n. The purchase of securities on one market for immediate resale on another market in order to profit from a price discrepancy.
It's from this practice that Nicholas Jarecki's new film gains its title, and its protagonist, hedge-fund manager Robert Miller, played by Richard Gere, a career. A billionaire, he rides around Manhattan in chauffeured limousines, has business lunches at expensive restaurants, and has the staff pick up presents for his family: in short, he defines The One Percent. However, unbeknownst to his family and colleagues, Miller has made a catastrophic investment that has put his company deep in the hole. Borrowing money from an acquaintance in order to survive an audit, he is attempting to sell Miller Investments to a major film whose CEO is not above playing dirty in order to cut the asking price. The title may be seen to refer to the balancing act that Miller is forced to pull, the leveraging and buying out, literal and otherwise, just to keep it all from going under, himself included.
However, the crisis point for Miller comes when he falls asleep at the wheel and flips the car while driving back from a secret rendezvous. His tempestuous French mistress, Julie, passenger in the vehicle, is killed while Miller receives only a collection of superficial injuries. Rather than risk drawing attention to his recent illicit dealings, Miller flees the scene. Jarecki presents the film as more or less a straight thriller as Miller struggles to stop his ordered world from crumbling around him. Susan Sarandon plays Miller's pragmatic wife, Ellen, and Brit Marling his daughter and protege, Brooke, whose investigations into an on-the-book $450 million shortfall leads her towards uncovering her father's deception as the proverbial chickens begin coming home to roost.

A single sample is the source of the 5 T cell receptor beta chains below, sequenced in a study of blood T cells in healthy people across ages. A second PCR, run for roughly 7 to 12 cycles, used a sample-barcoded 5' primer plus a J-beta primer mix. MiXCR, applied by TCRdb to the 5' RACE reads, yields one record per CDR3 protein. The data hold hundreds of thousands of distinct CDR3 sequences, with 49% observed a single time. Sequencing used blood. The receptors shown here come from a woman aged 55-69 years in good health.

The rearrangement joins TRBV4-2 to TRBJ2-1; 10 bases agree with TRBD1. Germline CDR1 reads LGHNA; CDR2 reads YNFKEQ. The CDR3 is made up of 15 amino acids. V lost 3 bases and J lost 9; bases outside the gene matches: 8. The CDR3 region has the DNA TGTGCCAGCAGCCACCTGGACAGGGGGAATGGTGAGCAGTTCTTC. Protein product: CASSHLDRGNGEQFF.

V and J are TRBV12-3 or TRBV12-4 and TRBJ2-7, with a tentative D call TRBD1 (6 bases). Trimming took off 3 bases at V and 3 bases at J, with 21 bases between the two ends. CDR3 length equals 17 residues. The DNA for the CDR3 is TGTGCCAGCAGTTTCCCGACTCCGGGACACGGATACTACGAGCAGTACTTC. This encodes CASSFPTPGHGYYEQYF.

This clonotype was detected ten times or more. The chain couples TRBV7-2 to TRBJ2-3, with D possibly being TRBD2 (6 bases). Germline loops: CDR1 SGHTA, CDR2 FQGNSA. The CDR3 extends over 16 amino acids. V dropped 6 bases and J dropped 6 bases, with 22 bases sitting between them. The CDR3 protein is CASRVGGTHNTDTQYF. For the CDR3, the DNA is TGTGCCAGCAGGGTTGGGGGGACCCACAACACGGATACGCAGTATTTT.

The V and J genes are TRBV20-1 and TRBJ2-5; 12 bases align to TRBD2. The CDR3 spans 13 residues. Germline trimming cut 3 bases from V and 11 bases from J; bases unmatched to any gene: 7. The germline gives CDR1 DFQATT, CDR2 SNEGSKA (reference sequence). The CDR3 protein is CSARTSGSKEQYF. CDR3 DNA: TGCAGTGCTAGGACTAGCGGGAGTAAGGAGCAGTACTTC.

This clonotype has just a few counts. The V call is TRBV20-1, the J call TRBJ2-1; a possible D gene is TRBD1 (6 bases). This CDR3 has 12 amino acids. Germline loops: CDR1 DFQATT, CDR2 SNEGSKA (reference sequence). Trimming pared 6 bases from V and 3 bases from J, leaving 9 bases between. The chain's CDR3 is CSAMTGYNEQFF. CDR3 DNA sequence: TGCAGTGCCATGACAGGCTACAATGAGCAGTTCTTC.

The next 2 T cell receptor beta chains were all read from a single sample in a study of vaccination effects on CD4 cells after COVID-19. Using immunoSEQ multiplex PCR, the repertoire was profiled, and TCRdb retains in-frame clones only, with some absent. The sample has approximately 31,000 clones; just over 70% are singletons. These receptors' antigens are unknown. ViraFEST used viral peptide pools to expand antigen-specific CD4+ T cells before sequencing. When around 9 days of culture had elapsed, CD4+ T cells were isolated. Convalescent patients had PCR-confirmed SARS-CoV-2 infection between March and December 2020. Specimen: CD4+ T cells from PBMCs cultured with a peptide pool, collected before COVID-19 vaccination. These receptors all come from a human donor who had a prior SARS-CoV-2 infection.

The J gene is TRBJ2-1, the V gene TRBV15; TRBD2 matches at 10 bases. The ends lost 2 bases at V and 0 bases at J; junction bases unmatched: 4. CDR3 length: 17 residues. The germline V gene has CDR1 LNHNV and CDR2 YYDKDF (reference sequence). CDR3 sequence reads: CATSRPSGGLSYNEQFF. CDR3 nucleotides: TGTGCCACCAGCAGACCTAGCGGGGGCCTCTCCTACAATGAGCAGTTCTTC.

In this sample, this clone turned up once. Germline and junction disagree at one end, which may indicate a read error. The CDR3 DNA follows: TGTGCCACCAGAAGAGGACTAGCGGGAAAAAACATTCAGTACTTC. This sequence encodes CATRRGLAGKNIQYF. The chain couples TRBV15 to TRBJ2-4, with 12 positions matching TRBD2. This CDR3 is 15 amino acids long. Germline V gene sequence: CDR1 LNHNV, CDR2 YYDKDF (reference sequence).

With Tim Roth making an appearance as dogged NYPD detective, Byer - who has a working-class chip on his shoulder about forcing the wealthy to account - and Nate Parker as Jimmy Grant, Miller's only black connection, son of a former employee, whom he calls on for a ride and whose loyalty puts him in trouble with the law, it feels, at times, a bit like an episode of 'Law & Order'. The ethical dilemmas of Miller's situation are never truly explored. Gere portrays Miller as a talented but amoral professional and a bit of a creep, a man who claims he does what he does out of responsibility whilst simultaneously seeking a way out of the self-admitted "1,000 years" jail-time hanging over his head. To this extent, the rest of the cast simply orbit around him, which is a shame given their caliber.
It's lucky then that Gere's performance is impressive: he manages to make you sympathize with Miller's plight, to understand that he is stuck playing a role. Waxing nostalgic to his wife about the $3 all-you-can-eat buffets they enjoyed during the early days of their courtship, it becomes clear that Miller is, for all its luxuries, a victim of his former success. Though its understated nature was always unlikely to garner Oscar buzz, Gere elevates the piece to something more than a by-the-numbers rich-man-done-bad narrative. There's a nice moment of ironic justice towards the end as Miller is forced to once more don the mask of the great man that those closest to him have already seen fatally slip. It's just a shame that, given last years' 'Margin Call' and real-life stories such as Enron, ARBITRAGE couldn't find more to say about the world in which Miller operates.
Verdict: A well-made, serviceable thriller with a stand-out performance from Gere, arguably his most compelling since Internal Affairs back in 1990. With more focus on significance and less on incident, it could have been great instead of merely good.